Mar 31, 2011
The Tradesman would work odd-jobs for a time, but by 2010, he could no longer sustain the house payment. He couldn’t find work. The family would go bankrupt, foreclose on the house, and move to Texas.
Fodder and The Reverend, however, would stay behind. They would move-in with a friend, and live there for about six months - until Fodder had completed his Associate’s Degree.
Thus, after just six months alone, he would follow his family to Texas, leaving behind everything he knew, and the few friends he had spent a lifetime trying to make.
He would be alone once more.
Fodder would move into his family’s rental house in Texas, at least until he could establish a stable income in the new state.
It was here that the drinking habit started.
His family’s house was just so small. Everyone was packed-in like sardines. As an adult, Fodder was fortunate enough to have his own bedroom.
However, he had found a new job working with a promising technology MSP, and the work was testing the limits of his knowledge. Further, the drive to and from work was brutal; it wasn’t terribly far, but traffic was demoralizing.
Every Friday, he started buying a six-pack, and and would drink alone in his bedroom. Usually, he’d play a computer game or watch television.
Almost every night, The Agent would exit her bedroom after being tucked-in, in tears.
“I don’t want to go to sleep!” she’d cry, “My feet are dizzy!”
“Clover, GO TO SLEEP!” bellowed the Queen, “I’m going to spank you if you don’t go to bed!”
The yelling would continue. The spanking would sometimes follow. Whatever happened, The Queen wasn’t doing what Fodder later learned a parent should do this situation.
Empathy. Compassion. The parent should understand that the child doesn’t know how to process her emotions. You shouldn’t punish a child for not knowing how to do something. Especially when that tactic isn’t working, night after night.
Look inward. Self-reflect. Did The Queen ever consider that she was the one at fault?
Many years later, Fodder would discuss this memory with The Queen. She would deny every last part of it, claiming, “That NEVER happened! Clover used to sleep in my bed every night!”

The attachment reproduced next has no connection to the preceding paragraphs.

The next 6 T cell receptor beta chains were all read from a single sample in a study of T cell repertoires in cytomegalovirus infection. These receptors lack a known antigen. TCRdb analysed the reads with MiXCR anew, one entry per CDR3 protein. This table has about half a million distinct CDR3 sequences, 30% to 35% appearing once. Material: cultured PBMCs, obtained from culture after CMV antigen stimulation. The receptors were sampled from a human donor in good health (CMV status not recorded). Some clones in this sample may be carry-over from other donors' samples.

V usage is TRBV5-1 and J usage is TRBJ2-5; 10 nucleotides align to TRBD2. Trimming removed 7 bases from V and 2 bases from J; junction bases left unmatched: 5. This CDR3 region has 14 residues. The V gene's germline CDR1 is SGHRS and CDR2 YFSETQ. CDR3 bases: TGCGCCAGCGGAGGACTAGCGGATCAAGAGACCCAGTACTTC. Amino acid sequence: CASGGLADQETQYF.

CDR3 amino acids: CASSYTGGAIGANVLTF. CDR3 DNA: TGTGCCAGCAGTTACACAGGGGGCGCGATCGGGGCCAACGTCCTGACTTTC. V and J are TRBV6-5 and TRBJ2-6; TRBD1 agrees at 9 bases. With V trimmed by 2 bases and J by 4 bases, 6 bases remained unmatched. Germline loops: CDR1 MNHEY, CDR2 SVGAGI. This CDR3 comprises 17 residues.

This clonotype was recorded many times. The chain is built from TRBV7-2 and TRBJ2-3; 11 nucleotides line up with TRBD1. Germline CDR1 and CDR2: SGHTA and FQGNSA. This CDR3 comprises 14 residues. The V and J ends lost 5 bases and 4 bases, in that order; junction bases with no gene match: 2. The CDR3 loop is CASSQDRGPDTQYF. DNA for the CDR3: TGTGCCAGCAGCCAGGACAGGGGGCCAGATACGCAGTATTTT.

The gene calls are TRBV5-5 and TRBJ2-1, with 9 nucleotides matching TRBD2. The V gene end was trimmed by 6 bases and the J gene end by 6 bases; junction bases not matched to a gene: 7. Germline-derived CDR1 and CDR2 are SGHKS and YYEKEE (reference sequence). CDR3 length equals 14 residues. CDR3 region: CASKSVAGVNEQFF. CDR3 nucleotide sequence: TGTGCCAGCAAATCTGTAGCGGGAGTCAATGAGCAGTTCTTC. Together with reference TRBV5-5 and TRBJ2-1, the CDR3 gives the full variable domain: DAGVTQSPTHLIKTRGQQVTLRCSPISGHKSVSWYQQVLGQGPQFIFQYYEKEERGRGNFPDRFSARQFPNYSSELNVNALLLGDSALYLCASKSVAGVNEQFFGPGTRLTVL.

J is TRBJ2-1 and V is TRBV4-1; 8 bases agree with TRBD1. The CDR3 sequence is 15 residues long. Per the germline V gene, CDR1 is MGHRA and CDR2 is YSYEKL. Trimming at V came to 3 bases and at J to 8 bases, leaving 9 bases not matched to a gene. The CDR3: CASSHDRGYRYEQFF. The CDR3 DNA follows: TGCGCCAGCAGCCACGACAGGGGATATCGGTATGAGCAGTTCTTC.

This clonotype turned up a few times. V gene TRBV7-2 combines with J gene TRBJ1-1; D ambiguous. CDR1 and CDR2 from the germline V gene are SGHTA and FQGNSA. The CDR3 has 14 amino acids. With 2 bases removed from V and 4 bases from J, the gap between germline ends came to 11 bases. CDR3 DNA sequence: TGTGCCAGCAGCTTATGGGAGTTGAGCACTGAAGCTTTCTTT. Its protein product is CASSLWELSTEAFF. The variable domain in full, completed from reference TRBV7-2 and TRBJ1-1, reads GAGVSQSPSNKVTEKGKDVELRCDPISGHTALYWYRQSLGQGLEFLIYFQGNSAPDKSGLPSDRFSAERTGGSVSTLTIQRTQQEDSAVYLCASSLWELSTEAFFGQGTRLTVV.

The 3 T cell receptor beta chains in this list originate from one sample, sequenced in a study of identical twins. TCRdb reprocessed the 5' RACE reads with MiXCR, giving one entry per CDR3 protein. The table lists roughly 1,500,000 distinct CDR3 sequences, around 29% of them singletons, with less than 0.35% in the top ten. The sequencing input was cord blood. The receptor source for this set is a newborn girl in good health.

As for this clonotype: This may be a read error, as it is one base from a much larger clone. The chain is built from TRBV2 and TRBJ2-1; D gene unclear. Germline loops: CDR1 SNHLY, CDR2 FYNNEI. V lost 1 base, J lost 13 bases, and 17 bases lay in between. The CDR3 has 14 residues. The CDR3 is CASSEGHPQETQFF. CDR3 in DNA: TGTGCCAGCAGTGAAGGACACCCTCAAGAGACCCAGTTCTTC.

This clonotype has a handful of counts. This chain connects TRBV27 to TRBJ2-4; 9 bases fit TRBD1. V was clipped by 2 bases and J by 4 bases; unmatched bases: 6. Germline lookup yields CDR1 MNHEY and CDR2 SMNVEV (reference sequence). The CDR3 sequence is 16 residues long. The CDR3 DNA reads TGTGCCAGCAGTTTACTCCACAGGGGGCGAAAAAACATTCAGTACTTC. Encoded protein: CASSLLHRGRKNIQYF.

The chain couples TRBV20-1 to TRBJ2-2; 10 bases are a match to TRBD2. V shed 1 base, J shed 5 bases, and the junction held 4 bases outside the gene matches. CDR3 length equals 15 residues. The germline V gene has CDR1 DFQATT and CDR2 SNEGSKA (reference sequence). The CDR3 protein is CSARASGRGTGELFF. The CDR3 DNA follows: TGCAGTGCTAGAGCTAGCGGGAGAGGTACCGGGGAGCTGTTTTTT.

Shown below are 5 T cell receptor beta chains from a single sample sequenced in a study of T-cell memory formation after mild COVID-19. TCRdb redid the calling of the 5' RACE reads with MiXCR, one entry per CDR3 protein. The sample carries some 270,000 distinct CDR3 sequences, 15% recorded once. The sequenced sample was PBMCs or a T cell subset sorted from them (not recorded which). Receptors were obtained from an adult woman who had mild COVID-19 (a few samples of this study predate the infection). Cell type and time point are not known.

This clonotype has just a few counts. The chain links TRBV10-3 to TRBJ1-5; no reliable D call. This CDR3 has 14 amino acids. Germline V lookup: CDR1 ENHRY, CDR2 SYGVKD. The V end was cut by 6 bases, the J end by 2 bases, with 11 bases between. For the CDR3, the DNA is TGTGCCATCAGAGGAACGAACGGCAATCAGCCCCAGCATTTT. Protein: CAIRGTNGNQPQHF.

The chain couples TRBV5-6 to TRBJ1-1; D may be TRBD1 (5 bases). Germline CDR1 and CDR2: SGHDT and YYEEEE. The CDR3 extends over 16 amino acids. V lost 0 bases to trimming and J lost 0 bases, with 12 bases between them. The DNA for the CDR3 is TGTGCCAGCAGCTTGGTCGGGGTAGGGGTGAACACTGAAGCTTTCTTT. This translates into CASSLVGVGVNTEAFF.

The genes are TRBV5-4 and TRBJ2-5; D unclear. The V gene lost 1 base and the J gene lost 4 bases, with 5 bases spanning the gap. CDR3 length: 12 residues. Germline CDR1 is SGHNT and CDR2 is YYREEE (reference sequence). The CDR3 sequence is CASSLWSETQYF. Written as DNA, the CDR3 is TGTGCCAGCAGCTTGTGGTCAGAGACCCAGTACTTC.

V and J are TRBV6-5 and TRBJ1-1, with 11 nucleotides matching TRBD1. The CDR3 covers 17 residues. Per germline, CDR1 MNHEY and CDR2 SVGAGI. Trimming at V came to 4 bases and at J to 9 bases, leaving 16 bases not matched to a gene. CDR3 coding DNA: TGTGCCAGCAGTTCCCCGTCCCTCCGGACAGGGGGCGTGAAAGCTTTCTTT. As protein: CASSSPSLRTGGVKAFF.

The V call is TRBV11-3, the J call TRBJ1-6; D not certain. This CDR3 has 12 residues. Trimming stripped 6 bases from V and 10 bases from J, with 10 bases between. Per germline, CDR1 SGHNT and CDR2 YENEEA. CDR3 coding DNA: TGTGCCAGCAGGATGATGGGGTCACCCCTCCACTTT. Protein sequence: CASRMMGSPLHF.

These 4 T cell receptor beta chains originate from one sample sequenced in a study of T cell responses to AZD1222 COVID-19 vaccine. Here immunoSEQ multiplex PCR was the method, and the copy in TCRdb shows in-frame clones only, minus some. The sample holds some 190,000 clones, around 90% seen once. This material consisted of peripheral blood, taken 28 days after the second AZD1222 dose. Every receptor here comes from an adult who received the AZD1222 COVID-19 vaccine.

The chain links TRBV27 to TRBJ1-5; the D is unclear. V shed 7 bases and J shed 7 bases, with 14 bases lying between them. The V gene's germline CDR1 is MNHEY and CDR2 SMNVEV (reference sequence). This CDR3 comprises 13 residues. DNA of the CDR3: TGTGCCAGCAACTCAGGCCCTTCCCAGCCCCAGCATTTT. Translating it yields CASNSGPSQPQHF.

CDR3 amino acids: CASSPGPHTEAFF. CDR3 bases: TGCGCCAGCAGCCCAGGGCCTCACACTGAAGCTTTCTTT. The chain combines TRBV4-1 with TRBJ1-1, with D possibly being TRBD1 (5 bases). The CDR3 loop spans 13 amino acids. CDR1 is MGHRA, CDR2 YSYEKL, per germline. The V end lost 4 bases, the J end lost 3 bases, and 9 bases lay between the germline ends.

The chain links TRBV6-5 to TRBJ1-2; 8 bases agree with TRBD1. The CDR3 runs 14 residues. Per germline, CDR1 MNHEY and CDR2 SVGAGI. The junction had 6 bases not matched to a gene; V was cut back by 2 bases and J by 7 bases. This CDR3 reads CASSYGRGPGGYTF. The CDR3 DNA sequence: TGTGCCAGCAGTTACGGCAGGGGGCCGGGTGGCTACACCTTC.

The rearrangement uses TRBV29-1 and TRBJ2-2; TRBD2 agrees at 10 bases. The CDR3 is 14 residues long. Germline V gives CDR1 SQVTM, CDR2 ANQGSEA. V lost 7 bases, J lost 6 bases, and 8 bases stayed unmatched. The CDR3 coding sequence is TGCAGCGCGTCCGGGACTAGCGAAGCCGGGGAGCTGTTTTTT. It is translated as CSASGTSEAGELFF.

How can two people have such different recollections of the same events?
For these reasons, and more, Fodder felt like he needed to escape his mother. He had to get out of the house. He was tired of listening to the abuse.
At the time, he didn’t even realize it was abuse. At the time, Mother was still “the greatest Mom that’s ever lived.” The yelling was just “Mom being Mom.” Only later would he reflect upon the situation, wishing he could have done more to help.
So, Fodder would purchase a new house, closer to work. The Reverend and a friend would become his roommates.
At first, the experience was liberating. But before long, the job, the expenses, and the maintenance of the house became debilitating.
The drinking would grow worse.
Before long, he was polishing-off a six pack every night, for weeks in-a-row. He was oversleeping, to the point that he was so hungover that he’d be late for work the next day. He was spending so much money on alcohol that he had to borrow money from his brother, just to make the house payment.
He was depressed, and he didn’t know how to fix it.
Periods of heavy drinking would return every few months for years.
data.stats.symptoms = [ - depression ]